Q: Learning languages as a child is different than doing so later in life, right?
A: It depends. For a long time, it was thought that the only way to really learn a language was to do it early. It was thought that after adolescence, you couldn’t learn a language perfectly. You were always going to be accented. But we now know that that’s not true, because there are many people who learn languages as adults, and they learn them very well. So this has led us to reexamine what it is about learning a language during childhood that makes it different from adulthood.
Is your brain more ready and more flexible — what we call more “plastic” — when you’re a child, and then it becomes more rigid and fixed as an adult? Or is it that the conditions of language-learning are different when you’re a child, in terms of the amount and type of input you receive, how much slack you’re afforded and how much encouragement others give you? An adult who is working two jobs and going to language classes at 7 o’clock at night has a different type of acquisition than a child constantly receiving input from the mother, grandmother, father or other primary caregiver.
Ultimately, the difference between language-learning in children and adults is probably some combination of the two: plasticity and conditions. There are also individual differences. If you put different people in the same situation, some people will flourish and others will struggle.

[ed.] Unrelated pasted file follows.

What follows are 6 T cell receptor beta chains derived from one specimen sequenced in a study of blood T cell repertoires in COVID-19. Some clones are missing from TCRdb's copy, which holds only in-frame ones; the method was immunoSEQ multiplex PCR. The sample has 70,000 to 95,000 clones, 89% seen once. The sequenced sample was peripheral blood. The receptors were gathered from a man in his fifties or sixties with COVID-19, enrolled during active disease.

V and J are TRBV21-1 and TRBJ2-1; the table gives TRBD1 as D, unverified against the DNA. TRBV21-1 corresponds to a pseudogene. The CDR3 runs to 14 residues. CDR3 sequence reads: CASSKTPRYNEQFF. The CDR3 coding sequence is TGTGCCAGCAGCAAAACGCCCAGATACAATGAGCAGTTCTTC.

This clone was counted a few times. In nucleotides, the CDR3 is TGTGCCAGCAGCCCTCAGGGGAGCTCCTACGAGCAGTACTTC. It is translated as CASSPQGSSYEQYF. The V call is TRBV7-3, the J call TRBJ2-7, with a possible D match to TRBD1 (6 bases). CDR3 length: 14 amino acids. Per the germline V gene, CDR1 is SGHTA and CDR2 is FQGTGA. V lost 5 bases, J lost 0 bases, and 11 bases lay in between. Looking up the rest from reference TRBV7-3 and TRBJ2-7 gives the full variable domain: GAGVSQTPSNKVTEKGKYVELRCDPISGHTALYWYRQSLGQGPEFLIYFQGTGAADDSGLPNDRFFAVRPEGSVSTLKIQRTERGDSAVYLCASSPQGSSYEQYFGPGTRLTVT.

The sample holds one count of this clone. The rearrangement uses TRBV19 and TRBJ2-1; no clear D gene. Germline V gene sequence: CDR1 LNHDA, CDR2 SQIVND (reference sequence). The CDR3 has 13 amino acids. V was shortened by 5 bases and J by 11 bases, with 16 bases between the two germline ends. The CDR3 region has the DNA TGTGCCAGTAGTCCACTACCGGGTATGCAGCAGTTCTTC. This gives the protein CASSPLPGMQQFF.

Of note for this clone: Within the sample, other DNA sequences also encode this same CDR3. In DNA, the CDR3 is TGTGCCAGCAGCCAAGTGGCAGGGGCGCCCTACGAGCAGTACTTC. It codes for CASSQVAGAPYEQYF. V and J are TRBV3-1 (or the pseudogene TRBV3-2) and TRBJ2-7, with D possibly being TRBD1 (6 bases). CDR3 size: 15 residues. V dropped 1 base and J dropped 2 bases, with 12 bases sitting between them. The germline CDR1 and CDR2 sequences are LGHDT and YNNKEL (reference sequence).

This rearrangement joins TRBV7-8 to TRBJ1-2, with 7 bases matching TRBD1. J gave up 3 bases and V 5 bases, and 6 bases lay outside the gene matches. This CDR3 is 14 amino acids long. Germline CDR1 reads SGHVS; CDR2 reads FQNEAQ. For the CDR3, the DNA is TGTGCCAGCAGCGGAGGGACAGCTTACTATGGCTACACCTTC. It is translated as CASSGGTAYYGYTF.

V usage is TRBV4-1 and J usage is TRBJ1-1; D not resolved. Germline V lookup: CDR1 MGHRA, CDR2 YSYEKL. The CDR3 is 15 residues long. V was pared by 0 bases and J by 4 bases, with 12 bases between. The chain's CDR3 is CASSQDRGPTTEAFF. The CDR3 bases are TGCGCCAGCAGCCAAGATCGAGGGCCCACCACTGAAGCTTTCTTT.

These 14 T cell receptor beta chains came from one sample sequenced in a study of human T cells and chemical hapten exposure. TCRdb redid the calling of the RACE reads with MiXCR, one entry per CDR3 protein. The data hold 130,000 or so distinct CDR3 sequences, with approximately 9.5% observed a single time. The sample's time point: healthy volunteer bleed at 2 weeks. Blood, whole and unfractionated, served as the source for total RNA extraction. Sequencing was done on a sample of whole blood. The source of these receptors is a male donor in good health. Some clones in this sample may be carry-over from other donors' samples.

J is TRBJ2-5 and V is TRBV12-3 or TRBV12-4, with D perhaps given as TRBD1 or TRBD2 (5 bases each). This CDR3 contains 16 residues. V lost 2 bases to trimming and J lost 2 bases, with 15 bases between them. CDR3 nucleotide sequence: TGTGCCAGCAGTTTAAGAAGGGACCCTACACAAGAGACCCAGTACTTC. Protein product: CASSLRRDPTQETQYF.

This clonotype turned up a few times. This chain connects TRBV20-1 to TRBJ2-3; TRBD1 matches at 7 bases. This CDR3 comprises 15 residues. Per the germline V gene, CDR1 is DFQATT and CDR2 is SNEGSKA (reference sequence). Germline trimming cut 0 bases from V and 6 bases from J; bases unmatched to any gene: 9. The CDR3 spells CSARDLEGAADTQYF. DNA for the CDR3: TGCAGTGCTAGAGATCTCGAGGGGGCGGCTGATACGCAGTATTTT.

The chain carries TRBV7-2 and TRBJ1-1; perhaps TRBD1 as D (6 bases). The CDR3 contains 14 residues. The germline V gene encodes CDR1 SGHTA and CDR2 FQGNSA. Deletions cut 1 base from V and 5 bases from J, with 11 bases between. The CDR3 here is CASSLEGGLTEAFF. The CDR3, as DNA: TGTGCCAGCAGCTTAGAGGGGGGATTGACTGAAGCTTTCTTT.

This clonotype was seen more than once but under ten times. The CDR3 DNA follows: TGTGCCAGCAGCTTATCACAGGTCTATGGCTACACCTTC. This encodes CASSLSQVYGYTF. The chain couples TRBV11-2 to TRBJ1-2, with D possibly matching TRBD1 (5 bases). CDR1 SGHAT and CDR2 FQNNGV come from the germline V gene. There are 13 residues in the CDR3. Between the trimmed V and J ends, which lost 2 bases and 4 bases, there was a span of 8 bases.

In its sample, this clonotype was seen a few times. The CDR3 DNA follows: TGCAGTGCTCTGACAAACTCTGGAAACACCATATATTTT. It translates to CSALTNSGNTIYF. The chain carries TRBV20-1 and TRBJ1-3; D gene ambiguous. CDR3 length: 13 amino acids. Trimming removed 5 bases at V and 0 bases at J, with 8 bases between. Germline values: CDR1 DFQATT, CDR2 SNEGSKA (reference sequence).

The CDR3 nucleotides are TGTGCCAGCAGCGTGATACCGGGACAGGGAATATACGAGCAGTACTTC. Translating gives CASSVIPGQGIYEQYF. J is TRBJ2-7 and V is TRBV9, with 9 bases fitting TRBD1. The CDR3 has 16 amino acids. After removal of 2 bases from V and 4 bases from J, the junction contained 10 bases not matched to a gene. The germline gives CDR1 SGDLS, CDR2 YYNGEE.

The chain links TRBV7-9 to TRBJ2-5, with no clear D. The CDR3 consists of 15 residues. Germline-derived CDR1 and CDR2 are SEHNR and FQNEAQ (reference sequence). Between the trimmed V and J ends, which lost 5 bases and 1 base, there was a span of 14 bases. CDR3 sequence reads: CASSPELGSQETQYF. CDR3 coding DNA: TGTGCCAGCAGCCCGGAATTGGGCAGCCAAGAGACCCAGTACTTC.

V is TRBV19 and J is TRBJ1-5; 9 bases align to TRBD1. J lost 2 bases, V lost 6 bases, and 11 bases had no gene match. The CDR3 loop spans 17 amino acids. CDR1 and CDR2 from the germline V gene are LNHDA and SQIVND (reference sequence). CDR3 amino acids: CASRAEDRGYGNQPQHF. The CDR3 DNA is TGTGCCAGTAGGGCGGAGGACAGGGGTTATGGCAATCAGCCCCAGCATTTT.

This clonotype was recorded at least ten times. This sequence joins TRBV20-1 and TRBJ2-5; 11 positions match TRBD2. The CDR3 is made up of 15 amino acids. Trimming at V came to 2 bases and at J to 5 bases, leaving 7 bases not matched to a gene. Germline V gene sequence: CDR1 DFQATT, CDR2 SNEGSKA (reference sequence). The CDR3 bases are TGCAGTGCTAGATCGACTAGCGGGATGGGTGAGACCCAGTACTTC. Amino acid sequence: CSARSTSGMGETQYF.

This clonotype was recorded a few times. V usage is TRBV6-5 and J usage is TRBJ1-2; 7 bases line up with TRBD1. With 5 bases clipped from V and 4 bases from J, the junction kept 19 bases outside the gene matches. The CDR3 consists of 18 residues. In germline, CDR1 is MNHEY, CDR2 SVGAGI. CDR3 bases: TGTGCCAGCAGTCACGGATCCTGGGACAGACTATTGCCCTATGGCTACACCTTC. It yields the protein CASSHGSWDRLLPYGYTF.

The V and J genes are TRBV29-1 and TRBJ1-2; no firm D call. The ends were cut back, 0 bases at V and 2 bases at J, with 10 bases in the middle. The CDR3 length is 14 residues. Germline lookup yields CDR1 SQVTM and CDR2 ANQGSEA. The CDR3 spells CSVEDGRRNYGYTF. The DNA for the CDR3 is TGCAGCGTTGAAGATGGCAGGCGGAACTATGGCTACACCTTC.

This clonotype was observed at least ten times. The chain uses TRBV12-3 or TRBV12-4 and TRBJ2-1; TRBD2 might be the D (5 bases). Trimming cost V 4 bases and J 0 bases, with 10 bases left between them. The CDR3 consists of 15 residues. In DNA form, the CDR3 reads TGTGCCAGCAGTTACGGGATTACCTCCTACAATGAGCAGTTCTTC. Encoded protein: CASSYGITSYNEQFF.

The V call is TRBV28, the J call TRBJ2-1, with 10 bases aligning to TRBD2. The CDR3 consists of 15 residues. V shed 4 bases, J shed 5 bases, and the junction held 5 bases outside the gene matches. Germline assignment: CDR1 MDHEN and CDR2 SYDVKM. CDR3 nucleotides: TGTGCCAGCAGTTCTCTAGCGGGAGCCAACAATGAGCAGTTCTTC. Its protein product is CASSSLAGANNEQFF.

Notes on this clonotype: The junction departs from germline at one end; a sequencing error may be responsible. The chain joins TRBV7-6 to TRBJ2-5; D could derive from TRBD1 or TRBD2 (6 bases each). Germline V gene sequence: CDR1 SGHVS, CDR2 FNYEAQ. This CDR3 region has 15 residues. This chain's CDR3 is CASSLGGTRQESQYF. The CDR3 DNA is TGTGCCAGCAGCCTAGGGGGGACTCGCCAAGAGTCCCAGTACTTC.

Q: Does a bilingual brain age differently than a monolingual one?
A: We know from studies that starting at the age of about 25, your brain starts to decline, in terms of working memory, efficiency, processing speed, those kinds of things. As you age, these declines become steeper. The argument is that as we get into older age, bilingualism puts the brakes on and makes that decline less steep. Evidence from older adults is the strongest kind supporting a bilingual advantage. (The second strongest comes from children.)
When you look at bilingual individuals who have suffered neurodegeneration, their brains look damaged. From their brain scans, you’d think these people should be more forgetful, or that they shouldn’t be coping as well as they are. But that’s not the case. A bilingual brain can compensate for brain deterioration by using alternative brain networks and connections when original pathways have been destroyed. Researchers call this theory “cognitive compensation” and conclude that it occurs because bilingualism promotes the health of both gray and white matter.